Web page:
f Rig Galeas Galiot Galleon Gunter Rig Hermaphrodite Brig Herring Buss Hoy Jackass-barque Junk Ketch Longship Lugger Man-of-war Mast Aft Rig Mersey Flat Multihull Nao Nordland Norfolk Punt Norfolk Wherry Pilot Cutter Pink Pinnace Pocket Cruiser Polacca Pram Proa Punt Razee Sailing barge Sailing hydrofoil Schooner Ship of the Line Sixareen Sgoth Sloop Sloop-of-war Smack Snow Square Rig Tall Ship Thames Sailing Barge Trailer sailer  Trimaran Vinta Wherry Windjammer Windsurfer Xebec Yacht Yawl Yoal

In one of our collections of clip-art,  I found a group of old traditional sailing vessels.  They were not identified except by such file names as 'sailboat44.jpg'  so I did some research and came up with these shown below.   If you are interested in the rest of them, there are many sites on the internet which go into much more detail than I ever intended for our site.
1 Flying Jib 17 Main Upper Topsail
2 Outer Jib 18 Main Lower Topsail
3 Inner Jib 19 Main Course
4 Fore Topmast Staysail 20 Mizzen Royal Staysail
5 Fore Royal 21 Mizzen Topgallant Staysail
6 Fore Upper Topgallant Sail 22 Mizzen Topmast Staysail
7 Fore Lower Topgallant Sail 23 Mizzen Royal
8 Fore Upper Topsail 24 Mizzen Upper Topgallant Sail
9 Fore Lower Topsail 25 Mizzen Lower Topgallant Sail
10 Fore Course 26 Mizzen Upper Topsail
11 Main Royal Staysail 27 Mizzen Lower Topsail
12 Main Topgallant Staysail 28 Crossjack
13 Main Topmast Staysail 29 Spanker
14 Main Royal 30 Foremast
15 Main Upper Topgallant Sail 31 Mainmast
16 Main Lower Topgallant Sail 32 Mizzenmast
Traditional Schooner
Rigging on a traditional clipper ship
A SCHOONER is a type of sailing vessel characterized by the use of fore-and-aft sails on two or more masts with the forward mast being shorter or the same height as the rear masts.
A Brigantine is a vessel with two masts, only the forward of which is square rigged.
A BARQUENTINE (also spelled barkentine) is a sailing vessel with three or more masts; with a square rigged foremast and fore-and-aft rigged main, mizzen and any other masts.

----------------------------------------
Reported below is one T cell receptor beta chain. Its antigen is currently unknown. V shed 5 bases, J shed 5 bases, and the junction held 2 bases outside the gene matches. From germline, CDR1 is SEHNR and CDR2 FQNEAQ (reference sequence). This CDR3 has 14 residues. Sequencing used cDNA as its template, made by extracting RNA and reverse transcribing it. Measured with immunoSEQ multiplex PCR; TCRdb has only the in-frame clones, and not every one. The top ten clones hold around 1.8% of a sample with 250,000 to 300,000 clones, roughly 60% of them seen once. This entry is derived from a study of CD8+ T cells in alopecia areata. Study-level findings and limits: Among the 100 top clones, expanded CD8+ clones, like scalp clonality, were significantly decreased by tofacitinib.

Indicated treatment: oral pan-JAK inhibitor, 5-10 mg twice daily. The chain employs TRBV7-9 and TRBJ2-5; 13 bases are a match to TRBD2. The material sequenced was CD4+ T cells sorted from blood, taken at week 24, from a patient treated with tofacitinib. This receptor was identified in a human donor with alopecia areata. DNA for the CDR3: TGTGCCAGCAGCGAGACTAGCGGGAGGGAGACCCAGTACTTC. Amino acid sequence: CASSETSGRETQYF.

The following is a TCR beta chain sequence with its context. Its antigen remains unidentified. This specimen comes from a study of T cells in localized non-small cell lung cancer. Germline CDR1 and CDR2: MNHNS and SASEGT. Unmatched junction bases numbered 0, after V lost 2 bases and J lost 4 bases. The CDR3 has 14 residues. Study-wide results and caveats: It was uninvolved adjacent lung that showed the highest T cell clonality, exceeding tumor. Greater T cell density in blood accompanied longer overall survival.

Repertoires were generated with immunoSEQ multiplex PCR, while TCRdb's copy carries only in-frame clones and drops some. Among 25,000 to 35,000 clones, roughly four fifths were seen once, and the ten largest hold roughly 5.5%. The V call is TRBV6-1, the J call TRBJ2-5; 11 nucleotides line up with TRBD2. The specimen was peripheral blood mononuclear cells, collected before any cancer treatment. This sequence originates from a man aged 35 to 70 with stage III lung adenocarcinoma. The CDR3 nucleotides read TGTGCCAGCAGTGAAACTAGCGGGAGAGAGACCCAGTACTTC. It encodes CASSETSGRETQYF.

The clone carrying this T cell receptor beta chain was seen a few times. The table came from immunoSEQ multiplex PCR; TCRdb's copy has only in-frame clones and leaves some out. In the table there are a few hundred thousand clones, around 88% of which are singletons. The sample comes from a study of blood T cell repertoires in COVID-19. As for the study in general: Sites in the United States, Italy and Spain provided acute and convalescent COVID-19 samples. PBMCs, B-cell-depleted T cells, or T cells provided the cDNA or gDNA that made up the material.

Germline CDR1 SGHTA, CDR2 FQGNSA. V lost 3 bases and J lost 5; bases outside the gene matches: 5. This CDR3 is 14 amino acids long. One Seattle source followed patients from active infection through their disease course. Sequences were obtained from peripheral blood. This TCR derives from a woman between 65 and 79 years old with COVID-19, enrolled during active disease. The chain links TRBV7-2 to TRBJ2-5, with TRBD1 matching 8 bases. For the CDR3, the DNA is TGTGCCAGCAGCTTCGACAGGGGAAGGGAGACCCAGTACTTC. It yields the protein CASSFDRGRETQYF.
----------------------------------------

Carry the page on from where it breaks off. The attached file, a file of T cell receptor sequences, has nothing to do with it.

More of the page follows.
A BRIG is a vessel with two square-rigged masts.  On the aft mast there is also a gaff sail often called the spanker.
 
A clipper was a very fast sailing ship of the 19th century that had multiple masts and a square rig.
A SAILING FRIGATE is a medium sized square-rigged warship similar to a clipper.  Frigates evolved from more ancient vessels powered by oar or sail or both. (more about Sailing Frigates)
A TOP SAIL SCHOONER a variation on the schooner, with square sails at the top of the foremast.
A Caravel has some confusion on it's definition.  It is variously defined as a three-masted sailing vessel, generally square-rigged with the aftermast lateen-rigged and also as a one, two or three and sometimes four masted vessel with various combinations of lateen and square sails.  Columbus's ships, the Nina and the Pinta were caravels.
XEBEC (ALSO CHEBEC) They were equipped with three lateen-rigged masts, the fore and mizzen having considerable rake to the bow and stern respectively.
A Carrack was a three- or four-masted sailing ship usually square-rigged on the foremast and mainmast and lateen-rigged on the mizzenmast. It was developed in 15th century Western Europe for use in the Atlantic Ocean. It had a high rounded stern with large aftcastle and forecastle and bowsprit at the stem.  Columbus's Santa Maria was a Carrack.
A Cog is a broad-beamed single-masted clinker built trading vessel from the 13th to 15th centuries in Europe and the Mediterranean.
A DHOW dates back many centuries.  It is a traditional Arab sail boat with one or more lateen sails, (more about Dhows)
Obviously, there are many, many more parts to sailboats with which a sailor must be familiar. There are many variations to sailboats.  These are only some of the basics.
Sailors are nice people.  A sailor named Mike Lewis noticed some errors on this diagram (I'm embarrassed to say) and not only did he bring it to my attention, he spent the time necessary to modify and correct it and send it to us.  So we can add Mike to our list of contributors.

THANK YOU VERY MUCH, Mr. Lewis!